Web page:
Whistler Olympic Park will host a third of all Olympics event for a total of 28 events. In addition to the individual sprints, medium distances and 50 k races among the 12 xc events, is the Pursuit, a mass-start event where the skiers race the first half sporting classic technique and equipment, then in the stadium, switch to free technique—also called skate skiing—for the race’s second half.

Another event, the Team Sprint, challenges teams of two skiers who tag their teammates after completing a 1.5 k lap. The two skiers alternate skiing one lap each, for a total of six laps—three laps per skier.

In the relay, teams of four take turns racing, tagging a teammate in an exchange zone after completion of their leg of the relay race. The first two skiers use the classic technique, while the last two use the free technique.

Additionally, Whistler Olympic Park is the site of 10 biathlon events (xc skiing and shooting), three Nordic combined (skiing and jumping) and three ski jumping events. Historically, Norway and Russia skiers have garnered the most medals in the xc ski events.

Of course many other activities await Whistler visitors including the theatrical adventure, “NiX,” an outdoor theater made of snow and ice at Lost Lake in Whistler. “NiX” follows the love story and frozen fantasy of a few survivors at the end of the world. Audiences can ski to the Cultural Olympiad site or take a shuttle during the Jan. 22-Feb. 27 shows. Tickets: www.brownpapertickets.com.

New this winter is Whistler’s $8 million Le Scandinave Spa, a 20,000 square-foot spa that offers Norwegian steam bath, dry sauna, outdoor hot tubs and more. Information: www.scandinave.com.

Newly renovated is the Aava Whistler Hotel, which offers 185 suites, outdoor pool, hot tub and more. Info: www.aavawhistlerhotel.com.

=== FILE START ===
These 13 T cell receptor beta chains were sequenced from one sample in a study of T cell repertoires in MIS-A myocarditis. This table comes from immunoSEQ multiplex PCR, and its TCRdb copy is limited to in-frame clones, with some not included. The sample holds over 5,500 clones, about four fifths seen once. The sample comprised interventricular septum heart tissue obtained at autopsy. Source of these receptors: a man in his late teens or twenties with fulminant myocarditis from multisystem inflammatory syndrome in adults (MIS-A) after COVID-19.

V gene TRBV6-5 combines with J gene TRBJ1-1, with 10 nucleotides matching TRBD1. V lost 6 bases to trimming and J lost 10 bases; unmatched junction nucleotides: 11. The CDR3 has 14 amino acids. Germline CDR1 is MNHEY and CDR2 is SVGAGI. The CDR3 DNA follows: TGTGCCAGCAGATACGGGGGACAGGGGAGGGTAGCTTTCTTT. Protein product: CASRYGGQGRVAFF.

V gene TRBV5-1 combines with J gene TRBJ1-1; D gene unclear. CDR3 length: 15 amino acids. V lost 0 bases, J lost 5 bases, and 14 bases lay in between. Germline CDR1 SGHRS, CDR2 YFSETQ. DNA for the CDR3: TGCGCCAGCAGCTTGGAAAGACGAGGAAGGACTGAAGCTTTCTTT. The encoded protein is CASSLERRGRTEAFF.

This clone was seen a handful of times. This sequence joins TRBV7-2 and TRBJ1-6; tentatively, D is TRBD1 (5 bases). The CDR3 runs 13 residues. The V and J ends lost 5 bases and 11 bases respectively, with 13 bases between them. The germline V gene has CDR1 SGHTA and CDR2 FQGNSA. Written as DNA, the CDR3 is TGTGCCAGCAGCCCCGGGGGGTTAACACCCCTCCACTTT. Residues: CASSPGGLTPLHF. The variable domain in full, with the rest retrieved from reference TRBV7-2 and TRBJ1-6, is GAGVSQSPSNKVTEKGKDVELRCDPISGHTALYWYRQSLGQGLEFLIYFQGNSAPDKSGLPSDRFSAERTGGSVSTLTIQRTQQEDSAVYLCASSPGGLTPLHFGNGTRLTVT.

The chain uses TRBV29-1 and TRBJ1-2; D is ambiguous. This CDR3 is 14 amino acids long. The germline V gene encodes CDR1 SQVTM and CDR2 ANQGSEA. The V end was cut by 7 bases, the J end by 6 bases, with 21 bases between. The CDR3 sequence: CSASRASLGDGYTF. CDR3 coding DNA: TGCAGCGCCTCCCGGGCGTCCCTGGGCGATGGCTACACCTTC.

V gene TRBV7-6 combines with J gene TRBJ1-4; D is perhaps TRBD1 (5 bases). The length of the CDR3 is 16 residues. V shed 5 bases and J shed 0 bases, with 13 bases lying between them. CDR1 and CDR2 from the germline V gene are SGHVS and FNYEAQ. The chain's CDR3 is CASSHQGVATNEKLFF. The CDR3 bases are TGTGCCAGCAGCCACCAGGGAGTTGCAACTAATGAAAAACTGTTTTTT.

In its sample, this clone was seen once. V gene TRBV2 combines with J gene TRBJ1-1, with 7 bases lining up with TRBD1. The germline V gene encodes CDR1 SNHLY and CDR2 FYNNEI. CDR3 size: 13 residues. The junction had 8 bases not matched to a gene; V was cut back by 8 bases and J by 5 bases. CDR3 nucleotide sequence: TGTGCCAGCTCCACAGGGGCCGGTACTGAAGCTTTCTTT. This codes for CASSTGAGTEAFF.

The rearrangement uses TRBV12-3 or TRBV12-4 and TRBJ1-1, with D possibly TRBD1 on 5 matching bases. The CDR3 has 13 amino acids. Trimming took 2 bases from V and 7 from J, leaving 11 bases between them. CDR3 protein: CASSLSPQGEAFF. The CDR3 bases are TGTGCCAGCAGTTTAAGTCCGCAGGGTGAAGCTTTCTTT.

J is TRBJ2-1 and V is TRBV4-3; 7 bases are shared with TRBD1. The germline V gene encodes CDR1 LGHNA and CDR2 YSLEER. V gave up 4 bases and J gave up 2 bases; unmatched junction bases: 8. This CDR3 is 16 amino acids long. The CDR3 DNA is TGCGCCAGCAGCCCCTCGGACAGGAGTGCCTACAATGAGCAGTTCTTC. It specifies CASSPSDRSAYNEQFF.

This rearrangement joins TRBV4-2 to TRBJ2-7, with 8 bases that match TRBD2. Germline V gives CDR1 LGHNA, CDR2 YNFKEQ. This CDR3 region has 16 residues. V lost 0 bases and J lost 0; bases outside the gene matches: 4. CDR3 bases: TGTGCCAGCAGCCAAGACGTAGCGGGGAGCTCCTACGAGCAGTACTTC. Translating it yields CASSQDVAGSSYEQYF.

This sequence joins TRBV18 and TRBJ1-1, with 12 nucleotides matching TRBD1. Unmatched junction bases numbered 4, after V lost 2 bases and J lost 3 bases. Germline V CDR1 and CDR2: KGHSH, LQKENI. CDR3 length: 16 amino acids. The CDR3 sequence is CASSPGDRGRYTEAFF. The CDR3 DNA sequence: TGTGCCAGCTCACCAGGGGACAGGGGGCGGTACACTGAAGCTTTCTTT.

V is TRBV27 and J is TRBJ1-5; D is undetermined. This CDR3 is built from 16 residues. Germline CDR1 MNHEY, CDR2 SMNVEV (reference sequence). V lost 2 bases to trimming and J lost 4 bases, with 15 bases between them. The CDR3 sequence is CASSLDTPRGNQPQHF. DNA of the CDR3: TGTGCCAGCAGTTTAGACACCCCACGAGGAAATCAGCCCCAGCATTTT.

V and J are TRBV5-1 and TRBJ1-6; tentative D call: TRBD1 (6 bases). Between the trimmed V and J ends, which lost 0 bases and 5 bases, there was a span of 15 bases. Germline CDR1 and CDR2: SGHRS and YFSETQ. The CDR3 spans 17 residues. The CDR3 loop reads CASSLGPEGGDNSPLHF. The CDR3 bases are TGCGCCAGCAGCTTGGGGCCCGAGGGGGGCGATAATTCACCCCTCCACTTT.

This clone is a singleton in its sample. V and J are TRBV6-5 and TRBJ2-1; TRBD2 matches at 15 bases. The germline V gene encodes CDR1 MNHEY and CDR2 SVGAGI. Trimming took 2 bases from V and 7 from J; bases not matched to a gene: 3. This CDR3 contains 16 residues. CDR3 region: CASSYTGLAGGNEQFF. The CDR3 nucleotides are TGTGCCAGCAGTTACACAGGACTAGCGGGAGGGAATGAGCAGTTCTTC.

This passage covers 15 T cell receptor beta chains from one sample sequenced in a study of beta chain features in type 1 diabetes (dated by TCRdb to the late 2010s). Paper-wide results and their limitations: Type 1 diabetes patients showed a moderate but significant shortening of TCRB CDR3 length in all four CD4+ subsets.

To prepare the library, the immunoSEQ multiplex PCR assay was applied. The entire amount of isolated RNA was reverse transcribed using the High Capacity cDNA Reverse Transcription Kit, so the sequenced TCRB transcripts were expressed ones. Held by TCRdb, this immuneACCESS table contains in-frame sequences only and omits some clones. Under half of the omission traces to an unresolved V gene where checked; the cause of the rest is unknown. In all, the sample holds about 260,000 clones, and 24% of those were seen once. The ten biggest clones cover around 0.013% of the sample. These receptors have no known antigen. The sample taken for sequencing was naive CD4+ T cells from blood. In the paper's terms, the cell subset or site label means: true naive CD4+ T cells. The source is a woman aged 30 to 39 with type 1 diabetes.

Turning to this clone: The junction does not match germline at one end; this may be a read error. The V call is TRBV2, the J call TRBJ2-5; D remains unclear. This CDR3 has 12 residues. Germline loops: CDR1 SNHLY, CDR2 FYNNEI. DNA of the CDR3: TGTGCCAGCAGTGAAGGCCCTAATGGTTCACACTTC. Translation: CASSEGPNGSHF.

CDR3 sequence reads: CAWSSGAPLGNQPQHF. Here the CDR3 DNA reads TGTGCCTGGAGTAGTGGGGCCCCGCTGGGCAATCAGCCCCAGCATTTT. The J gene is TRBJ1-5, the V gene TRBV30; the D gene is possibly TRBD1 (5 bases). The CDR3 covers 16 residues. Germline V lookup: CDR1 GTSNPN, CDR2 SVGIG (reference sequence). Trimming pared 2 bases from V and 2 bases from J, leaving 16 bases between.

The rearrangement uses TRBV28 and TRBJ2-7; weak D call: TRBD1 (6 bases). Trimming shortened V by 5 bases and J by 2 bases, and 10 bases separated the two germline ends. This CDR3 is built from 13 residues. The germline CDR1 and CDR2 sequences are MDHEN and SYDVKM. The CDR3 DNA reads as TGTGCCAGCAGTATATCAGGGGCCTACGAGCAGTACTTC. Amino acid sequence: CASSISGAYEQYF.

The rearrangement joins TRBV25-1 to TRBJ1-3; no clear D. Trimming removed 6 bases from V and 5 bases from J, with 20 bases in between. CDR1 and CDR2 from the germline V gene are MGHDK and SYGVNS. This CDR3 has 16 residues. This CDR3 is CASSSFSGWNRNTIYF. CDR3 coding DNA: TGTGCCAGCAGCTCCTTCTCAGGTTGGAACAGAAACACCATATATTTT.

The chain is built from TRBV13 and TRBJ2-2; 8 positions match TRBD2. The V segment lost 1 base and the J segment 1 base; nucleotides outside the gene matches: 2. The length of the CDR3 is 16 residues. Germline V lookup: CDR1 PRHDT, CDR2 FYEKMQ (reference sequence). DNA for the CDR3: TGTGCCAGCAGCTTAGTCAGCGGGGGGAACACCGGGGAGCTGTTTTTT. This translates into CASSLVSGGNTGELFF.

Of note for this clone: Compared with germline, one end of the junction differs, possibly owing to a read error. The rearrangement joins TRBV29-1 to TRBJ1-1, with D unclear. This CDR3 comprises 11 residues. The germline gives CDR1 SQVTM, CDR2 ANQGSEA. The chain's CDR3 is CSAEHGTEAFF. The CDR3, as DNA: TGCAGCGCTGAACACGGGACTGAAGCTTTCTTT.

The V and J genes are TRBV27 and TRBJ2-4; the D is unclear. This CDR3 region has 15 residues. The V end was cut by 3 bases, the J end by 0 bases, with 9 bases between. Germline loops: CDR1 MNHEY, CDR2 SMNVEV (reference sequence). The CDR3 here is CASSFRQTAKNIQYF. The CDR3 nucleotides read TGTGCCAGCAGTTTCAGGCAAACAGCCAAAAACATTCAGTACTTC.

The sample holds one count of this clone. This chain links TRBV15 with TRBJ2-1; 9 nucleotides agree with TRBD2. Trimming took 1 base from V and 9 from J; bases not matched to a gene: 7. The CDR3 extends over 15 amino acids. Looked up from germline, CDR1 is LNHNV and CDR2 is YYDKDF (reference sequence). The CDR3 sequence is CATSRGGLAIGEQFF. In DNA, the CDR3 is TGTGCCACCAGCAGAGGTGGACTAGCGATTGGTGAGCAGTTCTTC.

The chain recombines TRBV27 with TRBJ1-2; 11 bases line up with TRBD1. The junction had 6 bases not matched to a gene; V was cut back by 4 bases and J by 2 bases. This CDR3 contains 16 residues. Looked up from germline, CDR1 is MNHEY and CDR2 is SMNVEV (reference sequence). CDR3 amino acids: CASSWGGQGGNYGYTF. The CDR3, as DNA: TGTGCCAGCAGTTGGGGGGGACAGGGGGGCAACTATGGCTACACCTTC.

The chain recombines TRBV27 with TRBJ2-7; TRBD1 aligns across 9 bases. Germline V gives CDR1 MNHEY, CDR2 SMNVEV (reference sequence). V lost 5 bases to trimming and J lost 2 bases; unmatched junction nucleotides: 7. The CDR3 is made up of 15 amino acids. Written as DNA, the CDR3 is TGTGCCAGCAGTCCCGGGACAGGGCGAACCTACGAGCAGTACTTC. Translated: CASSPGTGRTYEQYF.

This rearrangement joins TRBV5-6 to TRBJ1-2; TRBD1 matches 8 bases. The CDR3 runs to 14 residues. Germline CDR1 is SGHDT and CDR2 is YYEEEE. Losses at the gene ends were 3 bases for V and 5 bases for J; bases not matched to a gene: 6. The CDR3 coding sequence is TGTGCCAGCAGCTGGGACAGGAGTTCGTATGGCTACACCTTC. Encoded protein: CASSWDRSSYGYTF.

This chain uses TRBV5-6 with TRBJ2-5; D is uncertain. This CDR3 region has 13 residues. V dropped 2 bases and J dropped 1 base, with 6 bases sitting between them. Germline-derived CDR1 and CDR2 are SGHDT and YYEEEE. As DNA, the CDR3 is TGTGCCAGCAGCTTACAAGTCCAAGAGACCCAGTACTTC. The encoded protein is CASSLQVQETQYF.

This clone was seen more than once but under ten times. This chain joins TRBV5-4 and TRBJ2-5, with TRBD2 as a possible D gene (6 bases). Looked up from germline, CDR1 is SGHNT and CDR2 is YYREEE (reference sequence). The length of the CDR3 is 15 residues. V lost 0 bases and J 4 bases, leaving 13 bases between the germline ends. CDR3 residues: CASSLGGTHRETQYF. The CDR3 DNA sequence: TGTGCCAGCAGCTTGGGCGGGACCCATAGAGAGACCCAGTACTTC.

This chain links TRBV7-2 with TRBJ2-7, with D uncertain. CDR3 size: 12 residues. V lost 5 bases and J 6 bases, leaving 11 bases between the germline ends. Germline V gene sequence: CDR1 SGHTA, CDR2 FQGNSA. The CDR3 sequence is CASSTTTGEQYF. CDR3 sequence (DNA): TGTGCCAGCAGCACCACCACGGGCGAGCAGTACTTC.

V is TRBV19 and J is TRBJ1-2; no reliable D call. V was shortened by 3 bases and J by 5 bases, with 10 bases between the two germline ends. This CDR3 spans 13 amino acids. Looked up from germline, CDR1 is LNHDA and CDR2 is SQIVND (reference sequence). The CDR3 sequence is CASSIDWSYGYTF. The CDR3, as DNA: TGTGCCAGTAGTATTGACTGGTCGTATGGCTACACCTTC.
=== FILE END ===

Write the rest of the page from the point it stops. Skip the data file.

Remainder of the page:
For those who cannot make the Olympics, NBC will broadcast some of the Nordic ski events. Schedules are listed at www.nbcolympics.com. After the celebrations end Feb. 28, the Olympic cauldron is not extinguished: the ParaOlympics begin. Tickets for ParaOlympics go on sale this month via www.vancouver2010.com. When the hoopla ends, the Whistler Olympic Park and other venues in B.C. open for public recreating. Lodging rates drop, restaurant wait lines ease, and the fresh snow continues to fall, which will remain for outstanding travel opportunities to Whistler Olympic Park.

For more information:

Vancouver B.C. is 393 miles from Spokane via I-90 to Seattle, then north on I-5 to Vancouver. Whistler is another 75 miles along the Sea to Sky Hwy. for a total of about 8.5 hours of driving. U.S. citizens driving into Canada must have state-issued enhanced driver’s license, or a passport or another state-issued document as approved by the Department of Homeland Security. U.S. citizens flying into Vancouver must carry a valid passport.

The official 2010 Olympics web site: www.vancouver2010.com.

The official lodging and accommodations web site: www.2010destinationplanner.com. Accommodations including hotels, bed and breakfasts, private home rentals and rooms on cruise ships can be found at www.HelloBC.com, www.tourismvancouver.com, www.whistler.com and www.tourismrichmond.com.